• Woodford Sun Staff Report

“A great discussion” ,Community event draws 181

THE “ON THE TABLE” community listening event on March 28 attracted 181 residents to the Life Adventure Center. “They encourage you to sit with strangers, so that your conversations … really mean something when you’re sharing ideas with others that you don’t even know,” said participant Heather Nichols. (Photo by Chase Milner)

On Wednesday, March 28, the Knight Foundation, Bluegrass Community Foundation and Woodford County Community Fund held an event called “On The Table” at the Life Adventure Center. Participants gathered for breakfast, lunch and dinner to discuss a wide variety of local issues in a friendly, respectful fashion. The Sun spoke with participants at each session. These are their words.

Breakfast: Christa Stoudt, Voices of Versailles

Stoudt said the people at her table were a diverse crowd, including new residents, a sixth-generation farmer, transplants and community leaders.

“We talked about a number of issues. Community was the core of the discussion – why do people come to Versailles, why do people stay in Versailles, what do they like about Versailles? And then we’d circle back around to communication being probably the greatest obstacle in Versailles.

“There’s a lot of misinformation. It was interesting, because while it was a physical, face-to-face talk, a lot of the same things that come up within Voices of Versailles were on the table again that night -- large divisions between the city and county and between farmers and ‘city folks.’ How do we keep our community safe and viable without being simply a bedroom community for Frankfort or Lexington?”

“Kyle Fannin (the former Woodford County High School teacher and creator of the Spark Versailles program) was the facilitator at our table and he asked, ‘What’s our next step? We’ve had a decent discussion, but where do we go from here?’ And looking around the room, we said we need to include more diversity in these conversations, because everyone has a unique perspective. So we’re hoping that this conversation can continue next year, and I think it was probably viewed as a successful event. And how we can get more community involvement, more volunteerism, and people to really take charge of our community and not only invest in it, but (also) engage in our community?”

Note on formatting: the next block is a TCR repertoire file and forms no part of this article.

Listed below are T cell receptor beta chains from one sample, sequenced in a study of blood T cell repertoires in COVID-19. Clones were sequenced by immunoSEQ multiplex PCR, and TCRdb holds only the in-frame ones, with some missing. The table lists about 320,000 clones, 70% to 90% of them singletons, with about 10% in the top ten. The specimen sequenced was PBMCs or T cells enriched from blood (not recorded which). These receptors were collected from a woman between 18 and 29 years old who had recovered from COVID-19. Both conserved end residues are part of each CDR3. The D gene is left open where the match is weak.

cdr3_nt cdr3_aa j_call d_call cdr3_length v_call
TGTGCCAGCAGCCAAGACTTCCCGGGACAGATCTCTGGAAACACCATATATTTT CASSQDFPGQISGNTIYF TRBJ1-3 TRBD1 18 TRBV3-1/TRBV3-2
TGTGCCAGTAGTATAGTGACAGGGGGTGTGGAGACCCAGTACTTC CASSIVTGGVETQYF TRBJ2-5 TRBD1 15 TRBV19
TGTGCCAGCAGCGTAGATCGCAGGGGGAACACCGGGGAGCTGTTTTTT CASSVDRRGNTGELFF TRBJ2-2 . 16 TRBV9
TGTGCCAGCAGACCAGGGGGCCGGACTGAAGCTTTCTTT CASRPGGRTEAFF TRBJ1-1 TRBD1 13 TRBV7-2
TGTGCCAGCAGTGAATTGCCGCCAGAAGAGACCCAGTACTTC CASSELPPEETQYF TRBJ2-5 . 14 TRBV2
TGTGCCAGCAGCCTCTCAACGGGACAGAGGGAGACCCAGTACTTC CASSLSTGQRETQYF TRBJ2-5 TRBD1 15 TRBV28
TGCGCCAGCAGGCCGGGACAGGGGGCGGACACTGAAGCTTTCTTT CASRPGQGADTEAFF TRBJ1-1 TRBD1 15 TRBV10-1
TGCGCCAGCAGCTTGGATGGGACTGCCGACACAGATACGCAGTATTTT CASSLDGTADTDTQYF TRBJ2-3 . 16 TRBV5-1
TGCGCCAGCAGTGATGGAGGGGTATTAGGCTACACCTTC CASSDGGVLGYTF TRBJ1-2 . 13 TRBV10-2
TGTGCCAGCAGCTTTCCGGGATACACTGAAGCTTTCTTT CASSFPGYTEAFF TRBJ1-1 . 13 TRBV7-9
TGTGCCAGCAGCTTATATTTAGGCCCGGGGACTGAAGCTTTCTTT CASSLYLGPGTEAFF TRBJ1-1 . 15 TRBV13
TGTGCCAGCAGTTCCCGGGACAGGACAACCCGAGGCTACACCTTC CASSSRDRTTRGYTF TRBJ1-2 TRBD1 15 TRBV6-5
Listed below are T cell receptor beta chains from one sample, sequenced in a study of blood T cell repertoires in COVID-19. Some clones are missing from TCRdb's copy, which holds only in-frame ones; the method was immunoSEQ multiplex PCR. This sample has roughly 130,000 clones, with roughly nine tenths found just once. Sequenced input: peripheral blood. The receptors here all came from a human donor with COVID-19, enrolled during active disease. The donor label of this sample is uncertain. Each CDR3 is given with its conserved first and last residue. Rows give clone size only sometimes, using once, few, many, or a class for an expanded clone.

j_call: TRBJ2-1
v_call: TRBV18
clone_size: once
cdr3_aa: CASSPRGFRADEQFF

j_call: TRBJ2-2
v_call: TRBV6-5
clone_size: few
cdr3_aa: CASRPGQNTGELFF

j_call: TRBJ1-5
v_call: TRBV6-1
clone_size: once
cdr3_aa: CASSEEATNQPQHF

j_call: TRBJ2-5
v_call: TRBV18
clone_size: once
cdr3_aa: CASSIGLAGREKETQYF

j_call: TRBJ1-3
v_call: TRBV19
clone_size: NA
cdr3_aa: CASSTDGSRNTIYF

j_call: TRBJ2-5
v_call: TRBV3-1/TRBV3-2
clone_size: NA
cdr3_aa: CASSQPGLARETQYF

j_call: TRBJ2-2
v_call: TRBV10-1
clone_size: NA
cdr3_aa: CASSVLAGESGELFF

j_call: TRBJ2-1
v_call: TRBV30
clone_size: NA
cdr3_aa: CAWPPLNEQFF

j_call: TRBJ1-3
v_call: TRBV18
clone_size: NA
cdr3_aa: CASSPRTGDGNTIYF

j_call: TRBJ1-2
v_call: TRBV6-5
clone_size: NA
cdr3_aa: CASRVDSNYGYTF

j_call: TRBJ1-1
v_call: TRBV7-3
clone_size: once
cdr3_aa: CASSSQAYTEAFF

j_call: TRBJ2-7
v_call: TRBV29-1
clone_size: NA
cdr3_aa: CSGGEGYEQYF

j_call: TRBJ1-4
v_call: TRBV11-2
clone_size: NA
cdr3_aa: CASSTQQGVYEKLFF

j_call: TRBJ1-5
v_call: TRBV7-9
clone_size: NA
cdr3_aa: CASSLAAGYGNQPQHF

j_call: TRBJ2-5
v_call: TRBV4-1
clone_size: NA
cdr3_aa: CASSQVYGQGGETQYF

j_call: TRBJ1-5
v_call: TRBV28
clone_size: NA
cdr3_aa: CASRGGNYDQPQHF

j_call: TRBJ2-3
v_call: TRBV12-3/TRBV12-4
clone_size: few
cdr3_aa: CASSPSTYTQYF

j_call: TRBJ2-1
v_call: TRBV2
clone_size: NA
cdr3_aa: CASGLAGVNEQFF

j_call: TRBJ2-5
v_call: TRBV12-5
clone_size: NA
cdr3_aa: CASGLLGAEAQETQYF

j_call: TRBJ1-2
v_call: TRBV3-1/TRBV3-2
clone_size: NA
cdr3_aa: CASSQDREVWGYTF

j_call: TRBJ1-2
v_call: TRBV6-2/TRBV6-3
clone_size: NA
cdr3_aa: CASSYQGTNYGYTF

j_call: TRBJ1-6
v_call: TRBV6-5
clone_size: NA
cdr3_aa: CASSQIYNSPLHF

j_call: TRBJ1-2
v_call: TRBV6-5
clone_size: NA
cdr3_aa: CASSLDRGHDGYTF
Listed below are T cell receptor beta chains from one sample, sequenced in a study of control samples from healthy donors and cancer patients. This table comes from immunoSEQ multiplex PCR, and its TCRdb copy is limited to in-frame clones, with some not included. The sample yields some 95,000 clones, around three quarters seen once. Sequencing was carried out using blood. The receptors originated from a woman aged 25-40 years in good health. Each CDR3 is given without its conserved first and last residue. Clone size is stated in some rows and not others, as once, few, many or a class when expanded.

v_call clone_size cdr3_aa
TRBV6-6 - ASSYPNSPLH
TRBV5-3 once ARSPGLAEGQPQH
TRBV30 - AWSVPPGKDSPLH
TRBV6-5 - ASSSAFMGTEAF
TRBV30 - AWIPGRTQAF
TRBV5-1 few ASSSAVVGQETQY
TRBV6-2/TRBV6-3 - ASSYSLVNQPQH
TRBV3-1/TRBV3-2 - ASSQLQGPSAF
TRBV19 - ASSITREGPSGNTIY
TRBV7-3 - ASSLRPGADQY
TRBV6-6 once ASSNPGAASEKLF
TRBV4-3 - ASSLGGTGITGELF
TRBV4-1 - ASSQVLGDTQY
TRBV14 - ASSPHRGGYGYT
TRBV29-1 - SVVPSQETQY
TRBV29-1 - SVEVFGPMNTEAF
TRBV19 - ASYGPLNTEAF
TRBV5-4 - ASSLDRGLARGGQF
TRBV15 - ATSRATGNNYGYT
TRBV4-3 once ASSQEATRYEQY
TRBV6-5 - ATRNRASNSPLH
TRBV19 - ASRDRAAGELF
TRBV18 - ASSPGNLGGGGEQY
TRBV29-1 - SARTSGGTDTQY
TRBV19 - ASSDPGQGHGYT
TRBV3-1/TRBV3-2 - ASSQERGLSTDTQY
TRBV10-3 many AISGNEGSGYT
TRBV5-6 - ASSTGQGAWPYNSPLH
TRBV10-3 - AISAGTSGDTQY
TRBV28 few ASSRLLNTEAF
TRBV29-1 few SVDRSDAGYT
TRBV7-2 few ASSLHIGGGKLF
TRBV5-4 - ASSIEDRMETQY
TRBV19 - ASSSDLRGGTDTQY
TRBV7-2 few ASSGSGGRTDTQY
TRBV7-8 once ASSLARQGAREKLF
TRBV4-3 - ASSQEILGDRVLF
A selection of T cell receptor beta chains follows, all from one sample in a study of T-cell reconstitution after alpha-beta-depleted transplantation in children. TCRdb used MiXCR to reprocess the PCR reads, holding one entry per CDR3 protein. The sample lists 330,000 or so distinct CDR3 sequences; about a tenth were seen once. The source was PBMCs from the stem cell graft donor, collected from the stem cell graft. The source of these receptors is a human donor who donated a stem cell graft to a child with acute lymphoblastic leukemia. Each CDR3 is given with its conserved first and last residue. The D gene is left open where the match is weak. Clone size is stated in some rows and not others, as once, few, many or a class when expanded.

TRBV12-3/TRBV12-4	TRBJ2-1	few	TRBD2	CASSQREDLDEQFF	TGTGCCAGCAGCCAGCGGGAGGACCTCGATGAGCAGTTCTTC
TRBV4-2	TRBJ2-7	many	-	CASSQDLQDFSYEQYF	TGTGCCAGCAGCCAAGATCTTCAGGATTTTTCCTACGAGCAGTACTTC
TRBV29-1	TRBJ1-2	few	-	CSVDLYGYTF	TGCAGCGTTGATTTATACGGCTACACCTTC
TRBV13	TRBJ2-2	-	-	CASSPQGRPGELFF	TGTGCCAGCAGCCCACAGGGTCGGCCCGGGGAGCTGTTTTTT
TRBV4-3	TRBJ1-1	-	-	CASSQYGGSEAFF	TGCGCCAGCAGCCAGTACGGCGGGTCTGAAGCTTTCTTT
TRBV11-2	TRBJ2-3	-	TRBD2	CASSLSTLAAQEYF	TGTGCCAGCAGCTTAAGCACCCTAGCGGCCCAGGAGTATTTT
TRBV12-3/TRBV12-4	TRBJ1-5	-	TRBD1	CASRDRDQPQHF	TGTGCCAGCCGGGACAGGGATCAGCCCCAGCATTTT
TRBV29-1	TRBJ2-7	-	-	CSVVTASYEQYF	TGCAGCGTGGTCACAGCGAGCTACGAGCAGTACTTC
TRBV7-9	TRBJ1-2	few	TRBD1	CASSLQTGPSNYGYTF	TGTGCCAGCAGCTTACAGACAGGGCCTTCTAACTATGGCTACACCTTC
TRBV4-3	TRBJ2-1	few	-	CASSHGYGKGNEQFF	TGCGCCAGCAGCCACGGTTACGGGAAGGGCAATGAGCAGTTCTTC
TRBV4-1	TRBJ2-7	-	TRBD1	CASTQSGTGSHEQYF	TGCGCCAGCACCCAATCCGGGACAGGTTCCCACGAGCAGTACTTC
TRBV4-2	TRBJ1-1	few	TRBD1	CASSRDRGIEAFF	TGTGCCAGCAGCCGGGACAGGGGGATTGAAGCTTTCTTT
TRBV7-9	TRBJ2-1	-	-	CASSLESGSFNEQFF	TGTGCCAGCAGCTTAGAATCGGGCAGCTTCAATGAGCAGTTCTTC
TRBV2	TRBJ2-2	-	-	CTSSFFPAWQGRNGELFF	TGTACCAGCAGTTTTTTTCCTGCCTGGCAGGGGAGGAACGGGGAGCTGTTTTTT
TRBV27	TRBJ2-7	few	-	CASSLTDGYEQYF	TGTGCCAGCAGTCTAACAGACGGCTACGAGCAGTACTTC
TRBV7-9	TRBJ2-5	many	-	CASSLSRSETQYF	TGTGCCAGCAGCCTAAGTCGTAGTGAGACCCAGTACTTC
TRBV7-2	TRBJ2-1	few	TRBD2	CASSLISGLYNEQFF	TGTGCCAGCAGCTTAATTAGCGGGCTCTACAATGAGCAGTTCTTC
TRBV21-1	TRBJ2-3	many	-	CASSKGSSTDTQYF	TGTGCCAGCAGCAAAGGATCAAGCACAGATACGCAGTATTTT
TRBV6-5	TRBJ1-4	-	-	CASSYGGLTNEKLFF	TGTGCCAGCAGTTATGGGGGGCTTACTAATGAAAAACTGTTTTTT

“It was a great event and I really appreciate the Woodford County Community Fund sponsoring it. I think it’s important to understand different perspectives and how much misinformation can be out there. The art of conversation doesn’t need to be lost in our society. We need to sit down and talk, face to face, from time to time.”

Lunch: Chase Milner, CEO of Woodford Forward

Milner, who volunteered to be a table facilitator, called the assortment of participants throughout the room a “good spectrum” and said every table was filled for the lunch session.

“What I was hearing from my table was there was a discussion about the need for better communication in the community, meaning, ‘Where are people getting their information from?’ About getting printed information. What resources are available in the community to help for various matters, whether it be housing needs or drug abuse-related matters? There was kind of a sense of, ‘How do we take care of our own?’ …”

“(Another topic was the) identification of Woodford County as being really distinctly unique and how we can empower and help those in our community specifically, with potentially creating an addiction substance rehab center – that was something that came up a few times. Looking at potential grant resources and if the community can have an actual grant writer to help get more grant resources to Woodford County. There was a great discussion about more civic engagement; about how to have more safe, inclusive spaces for meetings like this, and everyone that was at my table really wanted to hear the results from all the other tables. … “